The 2010 Diamondbacks became the first team in baseball since the 1981 White Sox to have no relievers who threw 25 innings with an ERA+ above 100. But in a bullpen which often resembled a convention of arsonists, Boyer quietly put together a decent season, posting a 4.26 ERA while appearing in 54 games. Blaine had a rocky start to the year, resulting in him being DFA'd on May 18th. But he was recalled three weeks later, and was much improved, with a 3.25 ERA in 40 appearances. Unlike many of his colleagues,
Token Bullpen GuyBoyer kept the ball in the park, giving up only three home-runs over his 57 innings of work.
Enright was pulled up directly from Double-A, getting a chance only because of the failed Dontrelle Willis experiment. But he had among the best openings ever to a major-league career, with a 2.44 ERA in his first dozen games, all starts, allowing three runs or fewer in each. [Steve Rogers, with the '73 Expos, was the last to open with such a streak] From July 20-August 27, Enright went undefeated in nine consecutive outings, with eight quality starts and a 2.13 ERA. He flagged in September, perhaps understandably, as he threw a total of 192.2 innings, almost thirty more than his previous season high.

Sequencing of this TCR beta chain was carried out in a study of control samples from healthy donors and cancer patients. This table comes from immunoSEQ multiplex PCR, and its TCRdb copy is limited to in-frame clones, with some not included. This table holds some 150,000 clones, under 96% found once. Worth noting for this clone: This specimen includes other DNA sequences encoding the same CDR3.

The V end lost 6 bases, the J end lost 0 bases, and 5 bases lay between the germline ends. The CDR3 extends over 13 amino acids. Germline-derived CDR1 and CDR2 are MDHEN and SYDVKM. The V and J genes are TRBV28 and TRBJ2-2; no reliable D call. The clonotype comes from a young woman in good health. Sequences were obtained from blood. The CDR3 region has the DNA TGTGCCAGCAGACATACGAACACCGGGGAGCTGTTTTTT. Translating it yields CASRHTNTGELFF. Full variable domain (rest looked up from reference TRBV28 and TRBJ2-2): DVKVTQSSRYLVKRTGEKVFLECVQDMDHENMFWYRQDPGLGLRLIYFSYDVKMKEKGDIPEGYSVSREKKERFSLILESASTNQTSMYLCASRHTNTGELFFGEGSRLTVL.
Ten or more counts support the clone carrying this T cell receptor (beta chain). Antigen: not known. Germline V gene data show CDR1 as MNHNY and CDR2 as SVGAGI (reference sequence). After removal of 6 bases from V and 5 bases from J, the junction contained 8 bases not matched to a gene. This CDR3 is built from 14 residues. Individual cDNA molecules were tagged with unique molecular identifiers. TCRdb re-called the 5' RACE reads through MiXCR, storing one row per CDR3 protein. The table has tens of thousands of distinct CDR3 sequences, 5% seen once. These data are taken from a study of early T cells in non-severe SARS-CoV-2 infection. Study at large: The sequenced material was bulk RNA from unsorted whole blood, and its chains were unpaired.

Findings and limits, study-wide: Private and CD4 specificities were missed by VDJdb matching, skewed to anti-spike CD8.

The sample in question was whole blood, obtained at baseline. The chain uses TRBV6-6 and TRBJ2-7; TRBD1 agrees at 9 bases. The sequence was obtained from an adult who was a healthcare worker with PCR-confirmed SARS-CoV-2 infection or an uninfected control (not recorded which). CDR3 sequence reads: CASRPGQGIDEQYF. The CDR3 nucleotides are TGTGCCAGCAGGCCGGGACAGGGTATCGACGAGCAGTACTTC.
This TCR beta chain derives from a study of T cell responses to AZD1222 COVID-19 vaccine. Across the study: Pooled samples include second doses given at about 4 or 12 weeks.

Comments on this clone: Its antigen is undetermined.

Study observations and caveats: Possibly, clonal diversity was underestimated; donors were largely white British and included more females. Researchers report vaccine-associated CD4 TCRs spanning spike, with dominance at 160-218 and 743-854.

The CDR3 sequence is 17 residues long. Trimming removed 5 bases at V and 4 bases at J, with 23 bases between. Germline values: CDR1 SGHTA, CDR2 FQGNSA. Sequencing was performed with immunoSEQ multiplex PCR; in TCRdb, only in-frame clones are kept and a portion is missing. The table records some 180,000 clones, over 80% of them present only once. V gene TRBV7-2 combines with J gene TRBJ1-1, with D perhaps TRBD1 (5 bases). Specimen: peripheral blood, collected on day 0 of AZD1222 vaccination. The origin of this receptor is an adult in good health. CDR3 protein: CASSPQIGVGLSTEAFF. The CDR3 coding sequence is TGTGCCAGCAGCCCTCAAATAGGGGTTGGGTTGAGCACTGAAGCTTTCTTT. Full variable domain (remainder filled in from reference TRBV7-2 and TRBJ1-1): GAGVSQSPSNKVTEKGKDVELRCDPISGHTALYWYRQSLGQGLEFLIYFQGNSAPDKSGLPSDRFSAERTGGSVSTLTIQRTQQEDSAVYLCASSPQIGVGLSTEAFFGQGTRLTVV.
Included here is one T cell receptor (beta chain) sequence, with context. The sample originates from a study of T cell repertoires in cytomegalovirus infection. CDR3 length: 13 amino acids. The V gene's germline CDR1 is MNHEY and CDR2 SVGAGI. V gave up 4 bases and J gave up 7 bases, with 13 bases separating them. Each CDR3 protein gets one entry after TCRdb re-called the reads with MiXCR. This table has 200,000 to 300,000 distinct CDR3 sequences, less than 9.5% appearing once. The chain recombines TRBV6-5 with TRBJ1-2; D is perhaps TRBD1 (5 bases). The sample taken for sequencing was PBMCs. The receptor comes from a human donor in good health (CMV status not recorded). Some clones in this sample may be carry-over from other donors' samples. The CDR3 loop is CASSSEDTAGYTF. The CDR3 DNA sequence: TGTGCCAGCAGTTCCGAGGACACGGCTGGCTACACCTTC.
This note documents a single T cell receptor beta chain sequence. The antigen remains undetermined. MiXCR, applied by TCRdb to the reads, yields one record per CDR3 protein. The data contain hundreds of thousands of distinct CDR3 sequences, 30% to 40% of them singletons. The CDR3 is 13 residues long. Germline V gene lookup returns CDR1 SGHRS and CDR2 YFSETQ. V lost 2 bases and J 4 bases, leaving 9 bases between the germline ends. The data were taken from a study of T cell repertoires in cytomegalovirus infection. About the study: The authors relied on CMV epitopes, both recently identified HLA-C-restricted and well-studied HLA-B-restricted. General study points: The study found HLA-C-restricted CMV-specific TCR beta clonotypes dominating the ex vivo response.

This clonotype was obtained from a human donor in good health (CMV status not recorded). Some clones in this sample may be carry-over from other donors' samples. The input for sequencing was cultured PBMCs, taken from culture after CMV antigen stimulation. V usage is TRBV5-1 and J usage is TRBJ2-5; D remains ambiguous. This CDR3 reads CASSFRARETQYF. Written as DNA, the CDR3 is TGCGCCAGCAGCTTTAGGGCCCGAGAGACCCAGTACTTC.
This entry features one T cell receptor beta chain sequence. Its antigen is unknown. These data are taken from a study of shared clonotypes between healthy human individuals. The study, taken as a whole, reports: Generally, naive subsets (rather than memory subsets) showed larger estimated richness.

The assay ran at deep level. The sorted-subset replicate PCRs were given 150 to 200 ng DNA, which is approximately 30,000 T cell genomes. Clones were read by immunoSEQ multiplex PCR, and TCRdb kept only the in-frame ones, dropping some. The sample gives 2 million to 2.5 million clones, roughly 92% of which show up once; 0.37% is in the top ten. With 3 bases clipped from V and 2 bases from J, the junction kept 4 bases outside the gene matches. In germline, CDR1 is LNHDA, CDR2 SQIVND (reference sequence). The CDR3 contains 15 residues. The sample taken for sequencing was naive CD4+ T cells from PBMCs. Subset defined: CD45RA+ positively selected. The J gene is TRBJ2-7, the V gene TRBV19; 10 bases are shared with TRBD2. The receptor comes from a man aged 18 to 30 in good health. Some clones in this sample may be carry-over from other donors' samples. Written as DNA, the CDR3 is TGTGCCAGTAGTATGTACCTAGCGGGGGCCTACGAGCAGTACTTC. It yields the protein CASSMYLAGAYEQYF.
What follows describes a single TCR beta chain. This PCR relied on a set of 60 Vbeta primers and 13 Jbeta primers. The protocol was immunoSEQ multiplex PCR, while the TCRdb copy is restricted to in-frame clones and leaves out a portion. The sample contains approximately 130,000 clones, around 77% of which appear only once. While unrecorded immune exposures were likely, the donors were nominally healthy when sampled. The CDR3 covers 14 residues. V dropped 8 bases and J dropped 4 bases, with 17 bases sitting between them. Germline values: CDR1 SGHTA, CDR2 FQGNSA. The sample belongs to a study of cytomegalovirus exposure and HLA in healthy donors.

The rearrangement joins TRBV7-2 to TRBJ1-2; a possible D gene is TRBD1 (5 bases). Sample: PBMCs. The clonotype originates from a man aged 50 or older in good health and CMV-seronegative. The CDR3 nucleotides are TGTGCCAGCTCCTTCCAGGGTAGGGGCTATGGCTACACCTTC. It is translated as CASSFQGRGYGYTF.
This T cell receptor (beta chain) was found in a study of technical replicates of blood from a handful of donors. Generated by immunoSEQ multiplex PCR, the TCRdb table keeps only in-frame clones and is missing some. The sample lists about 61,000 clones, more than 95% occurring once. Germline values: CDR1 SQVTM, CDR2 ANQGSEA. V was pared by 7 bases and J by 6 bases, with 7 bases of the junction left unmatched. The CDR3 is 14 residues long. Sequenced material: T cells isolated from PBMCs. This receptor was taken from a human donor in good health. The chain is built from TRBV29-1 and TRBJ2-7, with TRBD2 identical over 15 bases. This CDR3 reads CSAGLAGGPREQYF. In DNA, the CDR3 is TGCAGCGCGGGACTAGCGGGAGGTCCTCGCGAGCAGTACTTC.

Hudson appeared in eleven games for the Diamondbacks; all eleven were quality starts, and he had an ERA of 1.69 in that time. He struck out 70 batters in less than 80 innings for us, while holding opposing hitters to a line of .183/.237/.294. Daniel was part of the deal which sent Edwin Jackson to the White Sox, and the 1.69 figure is the lowest in franchise history by any pitcher with 75 IP (beating Byung-Hyun Kim's 2.04 ERA from 2002). Only two other 23-year olds during the last century had a better NL ERA than Hudson's number: Dwight Gooden in 1985, and as with Enright, Rogers in 1973.
For someone with less than 60 major-league innings to his credit previously, Ian had a great season, falling just short of two hundred frames for the Diamondbacks. He came in to 2010 having walked 5.6 per nine and struck out 6.5 - his figures for this year were 3.2 and 7.8 respectively. Doubts about Kennedy's stamina were erased, as in his last nine starts, he posted a 2.13 ERA, including eight shutout innings of two-hit ball against the Giants. Brandon Webb is the only pitcher of Kennedy's age in franchise history, to have posted a lower ERA for a season, with a hundred or more innings pitched.
Inevitably, Saunders will be compared to the man for whom he was traded, Dan Haren. And, truth be told, there wasn't much difference in their performances on the mound. Haren got about one extra out per start, but his ERA of 4.60 was higher than Saunders' 4.25. The Colonel pitched particularly well at Chase, where he averaged seven innings per start and had a 3.12 ERA, holding opposing batters to a .689 OPS in Phoenix. That included his August 3rd win over the Nationals, one of just three complete games thrown by a Diamondback in 2010 [and the sole one by a nominee, since the others were by Haren in Houston, and Edwin Jackson's no-hitter].